Project Led by Mishra Group Selected for ARPA-E's SWITCHES Program
|Schematic structure of a 3D GaN device|
UC Santa Barbara, leading a team that includes Arizona State University, the U.S. Naval Research Laboratory and Transphorm, received $3 million in funding from the DOE Advanced Research Projects Agency-Energy (ARPA-E) for their work in the development of new vertical gallium nitride (GaN) semiconductor technologies. This award was announced in October 2013, along with 13 other projects selected under ARPA-E’s SWITCHES program. SWITCHES, which stands for “Strategies for Wide-Bandgap, Inexpensive Transistors for Controlling High-Efficiency Systems,” is aimed at innovative ways to lower the cost and improve the efficiency of power switching devices.
|Microscope image of a vertical GaN device|
This Mishra Group-led project is titled “Current Aperture Vertical Electron Transistor (CAVET) Device Architectures for Efficient Power Switching.” Research has already moved beyond concept, as the team has demonstrated that new vertical GaN semiconductor technologies can operate at a high voltage and have the potential of reaching beyond the performance of lateral GaN devices when switching and converting power. Application of this technology could enable high-power conversion at low cost in motor drives, electric vehicles, and power grid applications.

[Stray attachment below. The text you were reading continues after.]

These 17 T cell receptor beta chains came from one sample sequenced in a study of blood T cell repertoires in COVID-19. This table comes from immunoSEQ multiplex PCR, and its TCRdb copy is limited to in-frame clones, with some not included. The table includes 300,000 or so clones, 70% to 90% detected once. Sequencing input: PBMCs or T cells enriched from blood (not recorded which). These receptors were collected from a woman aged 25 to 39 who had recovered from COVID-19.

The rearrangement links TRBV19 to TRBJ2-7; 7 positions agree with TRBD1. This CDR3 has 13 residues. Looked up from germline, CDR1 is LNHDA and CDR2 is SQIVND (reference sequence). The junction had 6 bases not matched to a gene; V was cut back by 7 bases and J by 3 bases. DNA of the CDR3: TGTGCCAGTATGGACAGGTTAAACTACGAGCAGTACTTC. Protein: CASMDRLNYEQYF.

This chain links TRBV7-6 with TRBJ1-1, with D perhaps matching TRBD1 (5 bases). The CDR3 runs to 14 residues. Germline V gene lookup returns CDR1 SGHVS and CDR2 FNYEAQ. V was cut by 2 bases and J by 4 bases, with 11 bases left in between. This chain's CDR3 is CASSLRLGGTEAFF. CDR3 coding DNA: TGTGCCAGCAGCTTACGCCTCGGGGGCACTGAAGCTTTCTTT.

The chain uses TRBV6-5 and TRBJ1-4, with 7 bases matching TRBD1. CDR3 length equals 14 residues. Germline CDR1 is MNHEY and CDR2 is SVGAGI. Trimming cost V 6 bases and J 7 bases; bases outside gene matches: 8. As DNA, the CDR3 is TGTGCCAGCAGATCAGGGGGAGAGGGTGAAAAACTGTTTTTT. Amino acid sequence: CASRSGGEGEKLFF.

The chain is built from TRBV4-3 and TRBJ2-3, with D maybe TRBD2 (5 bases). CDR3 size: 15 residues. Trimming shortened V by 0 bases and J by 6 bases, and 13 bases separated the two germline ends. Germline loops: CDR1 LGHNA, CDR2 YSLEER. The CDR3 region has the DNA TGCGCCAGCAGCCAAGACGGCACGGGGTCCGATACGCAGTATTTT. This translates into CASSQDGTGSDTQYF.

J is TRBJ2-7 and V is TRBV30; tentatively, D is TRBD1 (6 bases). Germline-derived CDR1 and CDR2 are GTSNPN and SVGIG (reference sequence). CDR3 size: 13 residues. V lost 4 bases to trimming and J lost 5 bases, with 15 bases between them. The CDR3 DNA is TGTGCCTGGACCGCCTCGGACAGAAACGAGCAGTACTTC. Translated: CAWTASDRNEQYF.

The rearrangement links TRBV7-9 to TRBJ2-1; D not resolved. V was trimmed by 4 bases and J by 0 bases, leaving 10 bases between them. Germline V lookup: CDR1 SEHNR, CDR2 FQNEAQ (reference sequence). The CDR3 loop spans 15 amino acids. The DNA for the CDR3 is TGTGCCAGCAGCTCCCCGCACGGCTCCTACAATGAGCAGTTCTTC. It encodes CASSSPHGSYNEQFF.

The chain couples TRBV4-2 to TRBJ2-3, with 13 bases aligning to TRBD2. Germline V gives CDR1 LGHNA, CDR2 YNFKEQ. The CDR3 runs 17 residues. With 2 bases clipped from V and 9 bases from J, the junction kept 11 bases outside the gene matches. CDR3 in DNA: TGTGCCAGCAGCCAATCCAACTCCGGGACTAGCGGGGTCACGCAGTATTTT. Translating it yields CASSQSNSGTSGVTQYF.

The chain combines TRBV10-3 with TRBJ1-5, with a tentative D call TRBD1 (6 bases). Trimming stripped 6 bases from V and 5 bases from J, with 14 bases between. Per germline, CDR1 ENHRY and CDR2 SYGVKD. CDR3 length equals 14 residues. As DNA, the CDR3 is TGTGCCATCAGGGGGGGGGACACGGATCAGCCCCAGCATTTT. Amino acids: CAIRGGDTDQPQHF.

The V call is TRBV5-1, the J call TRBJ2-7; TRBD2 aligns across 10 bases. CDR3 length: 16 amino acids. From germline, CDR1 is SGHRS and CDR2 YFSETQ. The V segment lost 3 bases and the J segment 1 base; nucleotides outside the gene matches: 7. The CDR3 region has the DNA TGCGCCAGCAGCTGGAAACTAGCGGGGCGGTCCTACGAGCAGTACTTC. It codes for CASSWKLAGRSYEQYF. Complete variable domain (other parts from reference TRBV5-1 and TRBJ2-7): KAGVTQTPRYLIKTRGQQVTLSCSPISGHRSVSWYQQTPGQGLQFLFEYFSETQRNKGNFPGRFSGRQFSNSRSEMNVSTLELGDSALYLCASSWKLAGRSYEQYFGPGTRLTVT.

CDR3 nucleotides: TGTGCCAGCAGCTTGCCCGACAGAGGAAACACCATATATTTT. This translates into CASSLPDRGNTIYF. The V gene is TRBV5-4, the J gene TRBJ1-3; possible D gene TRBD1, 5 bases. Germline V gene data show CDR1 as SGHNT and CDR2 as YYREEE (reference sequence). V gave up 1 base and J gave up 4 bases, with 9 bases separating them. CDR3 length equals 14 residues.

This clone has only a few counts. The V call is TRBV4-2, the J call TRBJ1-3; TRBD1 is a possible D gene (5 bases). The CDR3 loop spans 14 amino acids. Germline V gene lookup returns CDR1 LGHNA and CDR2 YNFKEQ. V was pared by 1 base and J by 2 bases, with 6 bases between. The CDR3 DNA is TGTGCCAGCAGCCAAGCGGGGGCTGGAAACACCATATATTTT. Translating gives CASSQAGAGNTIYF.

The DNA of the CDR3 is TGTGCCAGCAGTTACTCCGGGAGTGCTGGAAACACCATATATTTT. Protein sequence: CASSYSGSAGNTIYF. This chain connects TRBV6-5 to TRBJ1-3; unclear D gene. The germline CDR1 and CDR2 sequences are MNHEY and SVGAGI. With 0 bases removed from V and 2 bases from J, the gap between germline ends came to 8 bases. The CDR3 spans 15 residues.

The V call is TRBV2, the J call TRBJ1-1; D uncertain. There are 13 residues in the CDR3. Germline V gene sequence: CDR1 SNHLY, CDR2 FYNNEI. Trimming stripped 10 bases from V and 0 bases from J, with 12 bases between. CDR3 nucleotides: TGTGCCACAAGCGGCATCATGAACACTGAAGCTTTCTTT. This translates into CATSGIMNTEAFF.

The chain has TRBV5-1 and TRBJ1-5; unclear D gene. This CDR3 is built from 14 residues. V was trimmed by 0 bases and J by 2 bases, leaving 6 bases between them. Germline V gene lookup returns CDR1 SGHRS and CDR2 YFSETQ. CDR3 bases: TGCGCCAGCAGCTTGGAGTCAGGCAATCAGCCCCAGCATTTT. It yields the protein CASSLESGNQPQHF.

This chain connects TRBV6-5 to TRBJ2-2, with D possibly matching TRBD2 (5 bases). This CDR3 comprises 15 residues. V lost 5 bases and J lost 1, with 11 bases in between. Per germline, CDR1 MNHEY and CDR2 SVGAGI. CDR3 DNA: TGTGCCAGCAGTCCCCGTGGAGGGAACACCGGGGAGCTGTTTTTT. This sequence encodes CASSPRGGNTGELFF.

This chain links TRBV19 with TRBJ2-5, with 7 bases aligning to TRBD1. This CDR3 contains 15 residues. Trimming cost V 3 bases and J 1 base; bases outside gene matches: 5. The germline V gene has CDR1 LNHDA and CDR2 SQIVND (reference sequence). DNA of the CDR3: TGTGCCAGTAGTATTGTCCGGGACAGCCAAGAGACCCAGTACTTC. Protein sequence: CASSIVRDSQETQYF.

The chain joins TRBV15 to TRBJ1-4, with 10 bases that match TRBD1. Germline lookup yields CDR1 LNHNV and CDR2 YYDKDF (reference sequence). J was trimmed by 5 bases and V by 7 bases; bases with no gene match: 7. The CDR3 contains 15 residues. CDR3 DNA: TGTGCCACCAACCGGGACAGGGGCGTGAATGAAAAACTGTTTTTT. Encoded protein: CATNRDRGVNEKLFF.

Led by Dr. Mishra, the team currently working on this research at UC Santa Barbara includes: Professors James Speck and Steven DenBaars; Drs. Ramya Yeluri, Xiang Liu and Stacia Keller; and students David Browne, Silvia Chan and Maher Tahhan. Dr. Mishra has previously received recognition for his innovative work in GaN semiconductor development, including the 2012 Heinrich Welker Award for “The Development of Gallium Nitride High Power Electronics from Conception, Education to Commercialization” from the International Symposium on Compound Semiconductors in 2012.
The first vertical GaN semiconductor was developed at UC Santa Barbara in 2002 and three members of the Mishra Group have completed Ph.D defenses on the subject: Dr. Ilan Ben-Yaacov, now a Lecturer at UC Santa Barbara, conducted the first reported demonstration of an AlGaN/GaN CAVET; Dr. Srabanti Chowdhury is continuing her research on vertical GaN devices for power electronics as an Assistant Professor at Arizona State University; and Dr. Ramya Yeluri defended her thesis in November 2013.
ARPA-E recognizes this transistor technology as a critical component of modernizing our energy infrastructure. It has great potential to replace the expensive, inefficient and outdated components currently comprising today’s power electronics.
To read the ARPA-E press release, click here.